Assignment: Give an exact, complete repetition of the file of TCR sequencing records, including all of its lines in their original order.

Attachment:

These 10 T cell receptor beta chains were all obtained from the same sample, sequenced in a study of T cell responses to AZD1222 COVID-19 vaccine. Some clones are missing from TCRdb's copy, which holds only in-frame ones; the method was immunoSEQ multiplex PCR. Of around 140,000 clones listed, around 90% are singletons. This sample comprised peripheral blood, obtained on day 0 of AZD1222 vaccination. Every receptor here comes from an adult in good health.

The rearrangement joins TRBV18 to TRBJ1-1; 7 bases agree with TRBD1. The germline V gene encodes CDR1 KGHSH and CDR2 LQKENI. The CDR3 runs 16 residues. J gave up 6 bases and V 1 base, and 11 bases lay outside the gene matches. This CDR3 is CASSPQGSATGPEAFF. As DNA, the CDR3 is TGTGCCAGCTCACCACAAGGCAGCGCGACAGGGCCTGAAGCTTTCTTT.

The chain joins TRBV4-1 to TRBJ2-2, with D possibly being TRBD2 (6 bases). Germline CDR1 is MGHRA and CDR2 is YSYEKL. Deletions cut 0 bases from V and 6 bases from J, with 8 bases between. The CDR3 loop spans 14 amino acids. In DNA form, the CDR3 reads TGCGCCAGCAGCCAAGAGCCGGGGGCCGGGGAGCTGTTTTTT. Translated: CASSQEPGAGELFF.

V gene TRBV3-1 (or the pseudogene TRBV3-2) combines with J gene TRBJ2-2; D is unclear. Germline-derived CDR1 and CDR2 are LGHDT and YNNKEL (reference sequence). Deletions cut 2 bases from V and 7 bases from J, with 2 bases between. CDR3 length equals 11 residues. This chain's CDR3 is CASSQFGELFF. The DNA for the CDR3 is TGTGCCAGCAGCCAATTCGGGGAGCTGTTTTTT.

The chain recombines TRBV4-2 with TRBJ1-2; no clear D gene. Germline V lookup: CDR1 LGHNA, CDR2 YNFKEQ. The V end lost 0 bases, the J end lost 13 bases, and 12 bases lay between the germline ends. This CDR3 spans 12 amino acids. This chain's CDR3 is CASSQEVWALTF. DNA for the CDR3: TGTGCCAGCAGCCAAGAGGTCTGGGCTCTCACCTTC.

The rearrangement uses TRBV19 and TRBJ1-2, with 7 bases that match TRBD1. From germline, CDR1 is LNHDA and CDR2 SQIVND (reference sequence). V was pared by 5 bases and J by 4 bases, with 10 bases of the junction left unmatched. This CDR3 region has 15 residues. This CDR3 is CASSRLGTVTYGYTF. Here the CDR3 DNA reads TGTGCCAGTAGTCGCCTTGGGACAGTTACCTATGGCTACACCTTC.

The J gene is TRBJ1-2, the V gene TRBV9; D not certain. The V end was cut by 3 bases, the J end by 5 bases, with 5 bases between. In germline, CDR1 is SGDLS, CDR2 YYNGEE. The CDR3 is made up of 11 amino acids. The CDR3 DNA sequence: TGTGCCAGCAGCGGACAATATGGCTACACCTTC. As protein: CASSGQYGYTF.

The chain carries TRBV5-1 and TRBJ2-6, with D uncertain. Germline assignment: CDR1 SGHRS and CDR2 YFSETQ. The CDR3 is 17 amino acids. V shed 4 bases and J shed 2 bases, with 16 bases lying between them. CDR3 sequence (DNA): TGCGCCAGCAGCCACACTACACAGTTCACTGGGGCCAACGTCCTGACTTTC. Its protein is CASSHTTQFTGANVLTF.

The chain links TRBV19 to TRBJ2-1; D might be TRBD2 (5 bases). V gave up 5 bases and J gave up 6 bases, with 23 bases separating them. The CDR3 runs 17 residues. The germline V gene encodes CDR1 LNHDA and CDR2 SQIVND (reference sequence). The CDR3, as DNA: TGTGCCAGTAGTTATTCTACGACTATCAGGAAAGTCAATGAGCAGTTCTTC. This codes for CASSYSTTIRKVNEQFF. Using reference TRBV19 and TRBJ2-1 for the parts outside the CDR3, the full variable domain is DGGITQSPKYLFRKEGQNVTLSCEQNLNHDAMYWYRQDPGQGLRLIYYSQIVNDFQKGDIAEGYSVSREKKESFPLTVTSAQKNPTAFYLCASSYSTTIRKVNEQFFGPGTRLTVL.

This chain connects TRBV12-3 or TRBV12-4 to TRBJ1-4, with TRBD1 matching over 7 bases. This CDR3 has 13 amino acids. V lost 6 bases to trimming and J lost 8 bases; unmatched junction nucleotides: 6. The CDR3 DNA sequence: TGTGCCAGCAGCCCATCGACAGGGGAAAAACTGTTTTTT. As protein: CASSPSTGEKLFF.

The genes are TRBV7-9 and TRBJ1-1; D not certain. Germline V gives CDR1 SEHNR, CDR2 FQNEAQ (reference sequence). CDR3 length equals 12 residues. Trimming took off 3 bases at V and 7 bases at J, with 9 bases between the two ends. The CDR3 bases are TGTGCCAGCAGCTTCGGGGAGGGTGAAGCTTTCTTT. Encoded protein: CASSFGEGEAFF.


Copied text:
These 10 T cell receptor beta chains were all obtained from the same sample, sequenced in a study of T cell responses to AZD1222 COVID-19 vaccine. Some clones are missing from TCRdb's copy, which holds only in-frame ones; the method was immunoSEQ multiplex PCR. Of around 140,000 clones listed, around 90% are singletons. This sample comprised peripheral blood, obtained on day 0 of AZD1222 vaccination. Every receptor here comes from an adult in good health.

The rearrangement joins TRBV18 to TRBJ1-1; 7 bases agree with TRBD1. The germline V gene encodes CDR1 KGHSH and CDR2 LQKENI. The CDR3 runs 16 residues. J gave up 6 bases and V 1 base, and 11 bases lay outside the gene matches. This CDR3 is CASSPQGSATGPEAFF. As DNA, the CDR3 is TGTGCCAGCTCACCACAAGGCAGCGCGACAGGGCCTGAAGCTTTCTTT.

The chain joins TRBV4-1 to TRBJ2-2, with D possibly being TRBD2 (6 bases). Germline CDR1 is MGHRA and CDR2 is YSYEKL. Deletions cut 0 bases from V and 6 bases from J, with 8 bases between. The CDR3 loop spans 14 amino acids. In DNA form, the CDR3 reads TGCGCCAGCAGCCAAGAGCCGGGGGCCGGGGAGCTGTTTTTT. Translated: CASSQEPGAGELFF.

V gene TRBV3-1 (or the pseudogene TRBV3-2) combines with J gene TRBJ2-2; D is unclear. Germline-derived CDR1 and CDR2 are LGHDT and YNNKEL (reference sequence). Deletions cut 2 bases from V and 7 bases from J, with 2 bases between. CDR3 length equals 11 residues. This chain's CDR3 is CASSQFGELFF. The DNA for the CDR3 is TGTGCCAGCAGCCAATTCGGGGAGCTGTTTTTT.

The chain recombines TRBV4-2 with TRBJ1-2; no clear D gene. Germline V lookup: CDR1 LGHNA, CDR2 YNFKEQ. The V end lost 0 bases, the J end lost 13 bases, and 12 bases lay between the germline ends. This CDR3 spans 12 amino acids. This chain's CDR3 is CASSQEVWALTF. DNA for the CDR3: TGTGCCAGCAGCCAAGAGGTCTGGGCTCTCACCTTC.

The rearrangement uses TRBV19 and TRBJ1-2, with 7 bases that match TRBD1. From germline, CDR1 is LNHDA and CDR2 SQIVND (reference sequence). V was pared by 5 bases and J by 4 bases, with 10 bases of the junction left unmatched. This CDR3 region has 15 residues. This CDR3 is CASSRLGTVTYGYTF. Here the CDR3 DNA reads TGTGCCAGTAGTCGCCTTGGGACAGTTACCTATGGCTACACCTTC.

The J gene is TRBJ1-2, the V gene TRBV9; D not certain. The V end was cut by 3 bases, the J end by 5 bases, with 5 bases between. In germline, CDR1 is SGDLS, CDR2 YYNGEE. The CDR3 is made up of 11 amino acids. The CDR3 DNA sequence: TGTGCCAGCAGCGGACAATATGGCTACACCTTC. As protein: CASSGQYGYTF.

The chain carries TRBV5-1 and TRBJ2-6, with D uncertain. Germline assignment: CDR1 SGHRS and CDR2 YFSETQ. The CDR3 is 17 amino acids. V shed 4 bases and J shed 2 bases, with 16 bases lying between them. CDR3 sequence (DNA): TGCGCCAGCAGCCACACTACACAGTTCACTGGGGCCAACGTCCTGACTTTC. Its protein is CASSHTTQFTGANVLTF.

The chain links TRBV19 to TRBJ2-1; D might be TRBD2 (5 bases). V gave up 5 bases and J gave up 6 bases, with 23 bases separating them. The CDR3 runs 17 residues. The germline V gene encodes CDR1 LNHDA and CDR2 SQIVND (reference sequence). The CDR3, as DNA: TGTGCCAGTAGTTATTCTACGACTATCAGGAAAGTCAATGAGCAGTTCTTC. This codes for CASSYSTTIRKVNEQFF. Using reference TRBV19 and TRBJ2-1 for the parts outside the CDR3, the full variable domain is DGGITQSPKYLFRKEGQNVTLSCEQNLNHDAMYWYRQDPGQGLRLIYYSQIVNDFQKGDIAEGYSVSREKKESFPLTVTSAQKNPTAFYLCASSYSTTIRKVNEQFFGPGTRLTVL.

This chain connects TRBV12-3 or TRBV12-4 to TRBJ1-4, with TRBD1 matching over 7 bases. This CDR3 has 13 amino acids. V lost 6 bases to trimming and J lost 8 bases; unmatched junction nucleotides: 6. The CDR3 DNA sequence: TGTGCCAGCAGCCCATCGACAGGGGAAAAACTGTTTTTT. As protein: CASSPSTGEKLFF.

The genes are TRBV7-9 and TRBJ1-1; D not certain. Germline V gives CDR1 SEHNR, CDR2 FQNEAQ (reference sequence). CDR3 length equals 12 residues. Trimming took off 3 bases at V and 7 bases at J, with 9 bases between the two ends. The CDR3 bases are TGTGCCAGCAGCTTCGGGGAGGGTGAAGCTTTCTTT. Encoded protein: CASSFGEGEAFF.